Since Kurt was appointed as the Saratoga Town Justice, he has already brought a serious liability issue to the attention of the Town Council concerning the safety of our teenage interns which the board is currently rectifying at this time.

When we as a Town Board make decisions,

I like to think good judgment, having an open mind and doing what is right for all the residents of the town of Saratoga comes first, not a political party. However, some of those same council members could not endorse Kurt due to his lack of Republican Party registration.

I support Kurt because he is what is right for this town, not just a political party, and urge you as residents to keep an open mind and vote Kurt for town justice on the Sept. 9 Republican Primary.

Jim Jennings

Saratoga

Saratoga not the only area worth attention

While I love summertime and an occasional trip to Saratoga (I prefer the off-season personally), I must admit that I'm a bit annoyed at the love-fest The Daily Gazette has shown with its "Today In Saratoga" piece each week the entire summer.

Is a front page spread really necessary every weekend? Does your readership not include other beautiful and active summertime locales you could possibly pump up?

Could The Gazette share the much-needed tourist dollars that go along with all of this publicity, by promoting a different community each weekend?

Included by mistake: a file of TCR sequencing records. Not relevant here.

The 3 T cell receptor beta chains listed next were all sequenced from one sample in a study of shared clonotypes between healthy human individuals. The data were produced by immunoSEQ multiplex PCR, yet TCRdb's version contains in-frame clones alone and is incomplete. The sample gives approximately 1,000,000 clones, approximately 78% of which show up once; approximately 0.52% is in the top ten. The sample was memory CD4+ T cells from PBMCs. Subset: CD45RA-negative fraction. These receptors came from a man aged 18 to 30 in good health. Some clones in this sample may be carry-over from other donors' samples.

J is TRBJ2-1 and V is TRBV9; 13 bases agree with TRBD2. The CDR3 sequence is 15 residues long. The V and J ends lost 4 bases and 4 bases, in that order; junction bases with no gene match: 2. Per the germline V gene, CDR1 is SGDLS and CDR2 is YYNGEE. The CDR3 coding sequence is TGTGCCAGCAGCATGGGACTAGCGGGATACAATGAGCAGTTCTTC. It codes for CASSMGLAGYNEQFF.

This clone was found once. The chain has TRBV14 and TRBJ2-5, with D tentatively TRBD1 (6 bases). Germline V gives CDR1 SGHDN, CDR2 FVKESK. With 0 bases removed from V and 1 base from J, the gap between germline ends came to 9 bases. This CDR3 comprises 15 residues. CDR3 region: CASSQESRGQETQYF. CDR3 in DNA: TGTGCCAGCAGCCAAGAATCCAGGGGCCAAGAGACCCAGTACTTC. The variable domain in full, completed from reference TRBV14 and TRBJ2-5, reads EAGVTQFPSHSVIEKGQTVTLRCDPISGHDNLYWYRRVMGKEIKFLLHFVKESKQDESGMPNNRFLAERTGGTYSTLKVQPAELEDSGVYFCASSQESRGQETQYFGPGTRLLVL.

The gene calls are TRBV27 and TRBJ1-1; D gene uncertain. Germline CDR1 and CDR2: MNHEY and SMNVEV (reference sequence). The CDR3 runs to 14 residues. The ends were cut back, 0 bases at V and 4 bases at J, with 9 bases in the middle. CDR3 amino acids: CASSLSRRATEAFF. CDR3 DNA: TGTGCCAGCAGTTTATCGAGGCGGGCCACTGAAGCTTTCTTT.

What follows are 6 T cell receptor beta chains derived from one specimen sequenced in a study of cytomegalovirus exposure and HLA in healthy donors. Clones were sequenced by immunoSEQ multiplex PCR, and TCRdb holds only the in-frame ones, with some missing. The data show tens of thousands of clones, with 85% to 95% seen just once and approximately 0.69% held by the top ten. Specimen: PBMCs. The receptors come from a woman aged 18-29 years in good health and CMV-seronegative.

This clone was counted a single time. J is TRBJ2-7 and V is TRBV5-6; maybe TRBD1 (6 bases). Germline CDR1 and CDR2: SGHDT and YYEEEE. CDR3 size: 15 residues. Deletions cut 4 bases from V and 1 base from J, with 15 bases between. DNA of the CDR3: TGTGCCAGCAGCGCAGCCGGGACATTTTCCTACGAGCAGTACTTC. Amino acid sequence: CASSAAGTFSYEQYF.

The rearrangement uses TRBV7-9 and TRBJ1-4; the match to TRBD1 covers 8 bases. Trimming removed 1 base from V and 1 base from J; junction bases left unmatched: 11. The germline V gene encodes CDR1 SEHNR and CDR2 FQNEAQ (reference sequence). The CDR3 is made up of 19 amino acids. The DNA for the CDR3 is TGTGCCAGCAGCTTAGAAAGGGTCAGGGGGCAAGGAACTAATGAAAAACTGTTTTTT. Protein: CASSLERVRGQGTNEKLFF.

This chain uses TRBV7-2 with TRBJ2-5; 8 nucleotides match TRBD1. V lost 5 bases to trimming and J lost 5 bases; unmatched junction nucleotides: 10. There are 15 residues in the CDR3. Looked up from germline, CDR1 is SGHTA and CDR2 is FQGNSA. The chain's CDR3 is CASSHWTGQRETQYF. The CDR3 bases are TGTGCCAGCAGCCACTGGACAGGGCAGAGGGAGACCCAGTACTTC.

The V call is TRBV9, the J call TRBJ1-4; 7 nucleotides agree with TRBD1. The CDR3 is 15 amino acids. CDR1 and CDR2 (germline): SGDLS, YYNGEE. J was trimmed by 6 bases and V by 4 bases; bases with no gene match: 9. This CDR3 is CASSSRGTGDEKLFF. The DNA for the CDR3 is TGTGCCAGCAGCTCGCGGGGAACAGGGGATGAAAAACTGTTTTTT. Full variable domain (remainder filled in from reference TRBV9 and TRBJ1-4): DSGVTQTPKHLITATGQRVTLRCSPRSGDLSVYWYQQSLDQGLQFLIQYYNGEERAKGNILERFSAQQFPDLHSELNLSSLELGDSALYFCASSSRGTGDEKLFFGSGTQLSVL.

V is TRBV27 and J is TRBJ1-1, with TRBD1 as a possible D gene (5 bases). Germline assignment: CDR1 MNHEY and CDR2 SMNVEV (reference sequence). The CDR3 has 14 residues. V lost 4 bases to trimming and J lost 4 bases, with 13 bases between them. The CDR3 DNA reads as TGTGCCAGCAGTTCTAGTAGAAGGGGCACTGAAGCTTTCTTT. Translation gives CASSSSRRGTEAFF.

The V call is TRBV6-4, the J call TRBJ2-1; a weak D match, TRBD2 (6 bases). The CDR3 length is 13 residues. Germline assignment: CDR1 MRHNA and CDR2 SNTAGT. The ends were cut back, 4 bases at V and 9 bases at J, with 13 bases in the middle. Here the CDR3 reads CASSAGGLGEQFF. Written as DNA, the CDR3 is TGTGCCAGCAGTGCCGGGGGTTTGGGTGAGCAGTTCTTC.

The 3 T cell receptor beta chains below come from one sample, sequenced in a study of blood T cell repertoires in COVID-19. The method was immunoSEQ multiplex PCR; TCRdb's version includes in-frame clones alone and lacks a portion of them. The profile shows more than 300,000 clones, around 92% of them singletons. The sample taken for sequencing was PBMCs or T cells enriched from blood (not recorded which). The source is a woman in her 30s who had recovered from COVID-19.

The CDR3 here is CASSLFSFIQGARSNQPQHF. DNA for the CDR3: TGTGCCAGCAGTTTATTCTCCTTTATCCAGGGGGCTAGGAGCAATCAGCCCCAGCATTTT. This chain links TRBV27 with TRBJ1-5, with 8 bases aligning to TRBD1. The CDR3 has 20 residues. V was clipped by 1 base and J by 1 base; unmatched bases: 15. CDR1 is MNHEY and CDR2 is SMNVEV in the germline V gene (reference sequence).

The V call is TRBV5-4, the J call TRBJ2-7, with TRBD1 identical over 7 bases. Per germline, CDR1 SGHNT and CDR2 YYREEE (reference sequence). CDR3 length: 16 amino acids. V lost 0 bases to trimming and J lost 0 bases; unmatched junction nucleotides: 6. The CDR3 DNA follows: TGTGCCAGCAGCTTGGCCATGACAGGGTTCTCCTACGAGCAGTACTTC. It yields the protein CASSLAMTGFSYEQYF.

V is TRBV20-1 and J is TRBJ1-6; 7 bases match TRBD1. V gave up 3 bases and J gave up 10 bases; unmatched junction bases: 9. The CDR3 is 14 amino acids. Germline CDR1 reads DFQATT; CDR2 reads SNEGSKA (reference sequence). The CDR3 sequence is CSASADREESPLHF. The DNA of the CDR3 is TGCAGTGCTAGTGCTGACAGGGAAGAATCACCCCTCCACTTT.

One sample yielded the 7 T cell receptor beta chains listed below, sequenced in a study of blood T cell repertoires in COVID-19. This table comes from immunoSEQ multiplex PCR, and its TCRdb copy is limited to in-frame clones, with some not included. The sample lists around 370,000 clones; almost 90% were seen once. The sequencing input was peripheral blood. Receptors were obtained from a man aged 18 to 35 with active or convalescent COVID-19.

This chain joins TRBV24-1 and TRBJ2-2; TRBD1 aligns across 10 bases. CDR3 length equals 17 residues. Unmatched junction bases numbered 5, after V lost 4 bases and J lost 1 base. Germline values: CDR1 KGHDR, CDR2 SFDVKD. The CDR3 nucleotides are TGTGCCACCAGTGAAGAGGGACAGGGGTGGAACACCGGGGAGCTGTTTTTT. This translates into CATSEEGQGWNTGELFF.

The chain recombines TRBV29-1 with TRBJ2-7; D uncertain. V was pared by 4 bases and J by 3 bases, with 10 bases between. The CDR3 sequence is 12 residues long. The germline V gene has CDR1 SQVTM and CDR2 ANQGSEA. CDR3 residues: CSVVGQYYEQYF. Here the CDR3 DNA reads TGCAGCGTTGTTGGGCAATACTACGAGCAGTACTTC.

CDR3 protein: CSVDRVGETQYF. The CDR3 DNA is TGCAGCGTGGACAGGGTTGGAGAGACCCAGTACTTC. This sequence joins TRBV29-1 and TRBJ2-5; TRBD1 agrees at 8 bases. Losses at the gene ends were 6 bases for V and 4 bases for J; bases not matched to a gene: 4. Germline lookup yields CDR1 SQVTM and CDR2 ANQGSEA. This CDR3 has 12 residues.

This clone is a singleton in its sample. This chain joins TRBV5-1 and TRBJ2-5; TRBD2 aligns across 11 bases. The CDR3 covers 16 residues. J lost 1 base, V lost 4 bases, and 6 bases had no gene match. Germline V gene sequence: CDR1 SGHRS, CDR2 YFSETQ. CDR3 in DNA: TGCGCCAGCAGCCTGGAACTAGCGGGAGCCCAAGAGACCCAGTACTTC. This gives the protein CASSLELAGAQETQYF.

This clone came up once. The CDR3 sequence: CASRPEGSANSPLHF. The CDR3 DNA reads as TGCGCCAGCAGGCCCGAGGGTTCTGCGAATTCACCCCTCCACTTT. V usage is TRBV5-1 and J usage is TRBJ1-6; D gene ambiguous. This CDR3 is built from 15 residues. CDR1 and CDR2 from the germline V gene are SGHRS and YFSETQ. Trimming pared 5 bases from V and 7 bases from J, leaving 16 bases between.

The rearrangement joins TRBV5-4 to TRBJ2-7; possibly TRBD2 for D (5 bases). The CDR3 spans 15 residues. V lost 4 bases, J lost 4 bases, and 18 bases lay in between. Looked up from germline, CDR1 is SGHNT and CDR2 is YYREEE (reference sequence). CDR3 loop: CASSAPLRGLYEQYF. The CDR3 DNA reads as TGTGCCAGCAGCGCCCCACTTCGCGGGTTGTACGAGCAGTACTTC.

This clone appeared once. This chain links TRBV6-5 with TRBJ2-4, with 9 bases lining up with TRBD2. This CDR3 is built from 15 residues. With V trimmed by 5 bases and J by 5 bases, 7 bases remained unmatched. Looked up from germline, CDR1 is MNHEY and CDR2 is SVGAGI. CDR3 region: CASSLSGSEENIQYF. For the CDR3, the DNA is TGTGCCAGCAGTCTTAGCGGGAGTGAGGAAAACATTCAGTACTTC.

We, the red-headed, step-communities of upstate New York that no one remembers exists all summer, would love just a speck of the attention you have bestowed upon Saratoga.

Yes, it is a beautiful, money-generating city (I see three banner ads for SPAC to my right as I type this) that I love, too. But honestly, this has been overkill.

Perhaps The Gazette should just be absorbed by The Saratogian each summer and not bother.

Jessica Betts

Sprakers

Is dog registry best way to alert public?

If I understand recent articles on dangerous dogs, Assemblyman Jim Tedisco is recommending a dangerous dog registry database to protect the public from dogs declared dangerous by our legal system.

I ask Mr. Tedisco what the cost will be for such a database? You probably start with the design of a software program, test the program, produce it in some quantity, distribute it to various municipalities in New York state, and train people how to use it. Then you need to hire people to input data and maintain the information.

What about the residents of New York state that do not own a computer? I know several. How can they be aware of a dangerous situation in their neighborhood?

A more cost-effective method would be to require the owners of a dog declared dangerous by the court to post a "beware of dangerous dog" sign on the front of their property.

The sign could be removed when the owner provides proof that he/she no longer owns the dangerous dog. This situation could be monitored by the Animal Control division.

I don't think this registry has been thoroughly investigated before it becomes law. If readers have better ideas, I am hopeful they will come forward with more worthwhile recommendations.

A.J. Fry

Guilderland

Primary Election Letters Deadline: 5 p.m. today.

See bottom of page for where to send letters.